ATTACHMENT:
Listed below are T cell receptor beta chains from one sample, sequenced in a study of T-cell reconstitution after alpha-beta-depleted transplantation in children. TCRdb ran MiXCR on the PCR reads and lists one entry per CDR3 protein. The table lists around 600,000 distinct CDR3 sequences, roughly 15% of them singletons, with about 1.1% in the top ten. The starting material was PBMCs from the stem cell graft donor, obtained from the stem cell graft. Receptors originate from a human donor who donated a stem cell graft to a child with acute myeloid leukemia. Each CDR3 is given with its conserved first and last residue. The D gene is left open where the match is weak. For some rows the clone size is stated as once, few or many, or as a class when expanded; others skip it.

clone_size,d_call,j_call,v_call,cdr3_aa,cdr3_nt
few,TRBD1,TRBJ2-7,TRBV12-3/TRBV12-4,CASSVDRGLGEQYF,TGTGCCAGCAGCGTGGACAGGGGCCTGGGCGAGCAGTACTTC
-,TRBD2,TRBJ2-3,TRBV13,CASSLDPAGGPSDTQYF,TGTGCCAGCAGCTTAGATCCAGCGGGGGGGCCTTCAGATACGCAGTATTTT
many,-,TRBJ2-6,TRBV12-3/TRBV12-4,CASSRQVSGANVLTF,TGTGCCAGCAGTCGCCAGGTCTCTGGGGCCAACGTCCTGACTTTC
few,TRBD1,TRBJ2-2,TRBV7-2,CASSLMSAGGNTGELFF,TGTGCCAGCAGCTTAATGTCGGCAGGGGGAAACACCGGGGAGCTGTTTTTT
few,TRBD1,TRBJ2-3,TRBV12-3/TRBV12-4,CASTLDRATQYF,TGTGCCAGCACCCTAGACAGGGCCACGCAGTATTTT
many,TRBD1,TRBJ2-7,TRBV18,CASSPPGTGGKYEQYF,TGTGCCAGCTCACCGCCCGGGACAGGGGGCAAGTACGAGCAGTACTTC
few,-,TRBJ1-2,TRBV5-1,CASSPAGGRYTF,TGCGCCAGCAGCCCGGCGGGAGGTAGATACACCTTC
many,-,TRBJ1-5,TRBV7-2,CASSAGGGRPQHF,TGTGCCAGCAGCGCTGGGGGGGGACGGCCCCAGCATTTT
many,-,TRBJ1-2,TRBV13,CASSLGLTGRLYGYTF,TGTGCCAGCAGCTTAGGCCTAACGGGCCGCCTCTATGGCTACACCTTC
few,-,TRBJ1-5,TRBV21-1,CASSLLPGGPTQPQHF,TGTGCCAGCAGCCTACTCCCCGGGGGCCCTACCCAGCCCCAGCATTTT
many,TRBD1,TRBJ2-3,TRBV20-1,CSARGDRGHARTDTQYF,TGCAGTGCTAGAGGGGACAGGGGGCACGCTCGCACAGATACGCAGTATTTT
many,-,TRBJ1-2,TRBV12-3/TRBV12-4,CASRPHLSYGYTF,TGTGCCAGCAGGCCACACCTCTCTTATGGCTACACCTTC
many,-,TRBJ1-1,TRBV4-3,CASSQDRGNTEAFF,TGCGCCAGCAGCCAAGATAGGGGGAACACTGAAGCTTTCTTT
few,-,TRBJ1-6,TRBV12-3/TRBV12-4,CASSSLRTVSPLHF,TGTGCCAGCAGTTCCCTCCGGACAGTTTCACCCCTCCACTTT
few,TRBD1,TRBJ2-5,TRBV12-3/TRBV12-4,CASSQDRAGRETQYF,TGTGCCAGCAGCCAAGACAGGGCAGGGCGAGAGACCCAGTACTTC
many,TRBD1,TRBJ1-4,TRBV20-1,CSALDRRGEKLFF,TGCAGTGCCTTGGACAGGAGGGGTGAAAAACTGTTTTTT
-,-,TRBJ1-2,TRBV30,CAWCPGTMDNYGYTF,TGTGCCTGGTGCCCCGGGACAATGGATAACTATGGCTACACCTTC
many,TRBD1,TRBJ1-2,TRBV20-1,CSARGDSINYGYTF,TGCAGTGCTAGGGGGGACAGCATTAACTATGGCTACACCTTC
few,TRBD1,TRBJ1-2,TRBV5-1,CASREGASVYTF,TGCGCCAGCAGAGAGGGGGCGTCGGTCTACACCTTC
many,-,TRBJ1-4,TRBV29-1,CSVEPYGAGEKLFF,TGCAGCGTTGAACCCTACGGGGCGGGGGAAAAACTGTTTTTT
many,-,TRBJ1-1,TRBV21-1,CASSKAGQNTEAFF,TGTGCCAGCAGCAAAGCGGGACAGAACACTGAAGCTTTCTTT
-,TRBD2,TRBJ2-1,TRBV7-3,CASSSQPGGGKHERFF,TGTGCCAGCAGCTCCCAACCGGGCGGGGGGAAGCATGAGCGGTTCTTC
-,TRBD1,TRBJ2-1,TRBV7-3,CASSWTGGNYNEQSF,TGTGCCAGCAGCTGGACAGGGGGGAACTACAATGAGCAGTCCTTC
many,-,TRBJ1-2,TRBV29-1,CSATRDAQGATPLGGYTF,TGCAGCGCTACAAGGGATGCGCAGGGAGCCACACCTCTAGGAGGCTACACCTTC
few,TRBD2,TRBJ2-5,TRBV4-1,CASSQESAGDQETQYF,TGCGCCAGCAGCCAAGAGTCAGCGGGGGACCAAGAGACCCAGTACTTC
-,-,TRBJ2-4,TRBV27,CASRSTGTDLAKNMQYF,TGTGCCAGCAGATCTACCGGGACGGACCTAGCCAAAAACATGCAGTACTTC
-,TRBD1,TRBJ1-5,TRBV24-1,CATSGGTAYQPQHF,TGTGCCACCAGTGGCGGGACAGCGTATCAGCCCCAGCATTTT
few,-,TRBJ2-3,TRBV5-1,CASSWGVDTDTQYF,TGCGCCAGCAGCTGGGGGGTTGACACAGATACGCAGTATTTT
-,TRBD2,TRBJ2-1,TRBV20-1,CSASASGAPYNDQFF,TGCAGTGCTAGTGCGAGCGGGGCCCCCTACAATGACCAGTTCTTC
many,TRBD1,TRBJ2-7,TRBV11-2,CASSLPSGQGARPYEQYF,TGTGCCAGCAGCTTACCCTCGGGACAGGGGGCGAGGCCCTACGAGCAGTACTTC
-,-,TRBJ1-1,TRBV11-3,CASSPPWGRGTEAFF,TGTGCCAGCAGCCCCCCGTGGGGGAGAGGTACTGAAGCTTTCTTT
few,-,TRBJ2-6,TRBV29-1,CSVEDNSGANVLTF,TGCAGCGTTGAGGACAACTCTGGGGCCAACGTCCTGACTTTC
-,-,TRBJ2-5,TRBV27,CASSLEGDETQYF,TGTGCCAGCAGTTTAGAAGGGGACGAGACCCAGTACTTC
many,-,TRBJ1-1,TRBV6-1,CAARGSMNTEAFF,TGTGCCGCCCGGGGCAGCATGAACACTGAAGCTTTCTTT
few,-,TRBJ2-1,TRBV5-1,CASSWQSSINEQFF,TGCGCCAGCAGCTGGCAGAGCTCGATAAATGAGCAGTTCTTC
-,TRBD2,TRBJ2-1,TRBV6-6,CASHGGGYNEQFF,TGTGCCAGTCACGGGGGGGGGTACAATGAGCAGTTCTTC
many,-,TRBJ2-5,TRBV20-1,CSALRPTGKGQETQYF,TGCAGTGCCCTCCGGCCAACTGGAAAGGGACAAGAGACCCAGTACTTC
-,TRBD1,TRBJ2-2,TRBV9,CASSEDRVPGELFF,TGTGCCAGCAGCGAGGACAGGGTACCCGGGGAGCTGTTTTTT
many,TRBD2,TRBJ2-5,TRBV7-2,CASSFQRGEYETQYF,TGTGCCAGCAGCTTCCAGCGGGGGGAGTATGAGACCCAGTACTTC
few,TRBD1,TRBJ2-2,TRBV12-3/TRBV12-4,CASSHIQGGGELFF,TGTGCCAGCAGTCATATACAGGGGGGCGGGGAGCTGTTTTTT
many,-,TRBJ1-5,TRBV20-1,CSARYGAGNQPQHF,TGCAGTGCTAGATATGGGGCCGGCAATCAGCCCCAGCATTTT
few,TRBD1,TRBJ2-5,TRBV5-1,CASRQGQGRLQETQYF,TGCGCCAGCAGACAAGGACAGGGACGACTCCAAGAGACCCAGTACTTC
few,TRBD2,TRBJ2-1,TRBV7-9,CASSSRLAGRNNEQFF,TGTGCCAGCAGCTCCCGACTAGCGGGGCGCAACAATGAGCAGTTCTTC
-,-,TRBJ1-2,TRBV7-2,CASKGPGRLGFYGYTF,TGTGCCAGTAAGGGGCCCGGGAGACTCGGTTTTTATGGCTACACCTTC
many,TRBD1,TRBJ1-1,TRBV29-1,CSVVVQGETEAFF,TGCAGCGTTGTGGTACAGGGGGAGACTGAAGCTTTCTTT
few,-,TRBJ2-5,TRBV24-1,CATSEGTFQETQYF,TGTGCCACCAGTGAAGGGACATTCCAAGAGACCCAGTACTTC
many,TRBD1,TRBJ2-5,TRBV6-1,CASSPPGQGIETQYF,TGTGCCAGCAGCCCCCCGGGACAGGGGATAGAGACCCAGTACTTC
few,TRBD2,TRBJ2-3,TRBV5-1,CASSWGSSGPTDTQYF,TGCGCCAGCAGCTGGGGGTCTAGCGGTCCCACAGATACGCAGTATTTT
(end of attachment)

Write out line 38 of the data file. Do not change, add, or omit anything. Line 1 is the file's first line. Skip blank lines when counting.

-,TRBD2,TRBJ2-1,TRBV6-6,CASHGGGYNEQFF,TGTGCCAGTCACGGGGGGGGGTACAATGAGCAGTTCTTC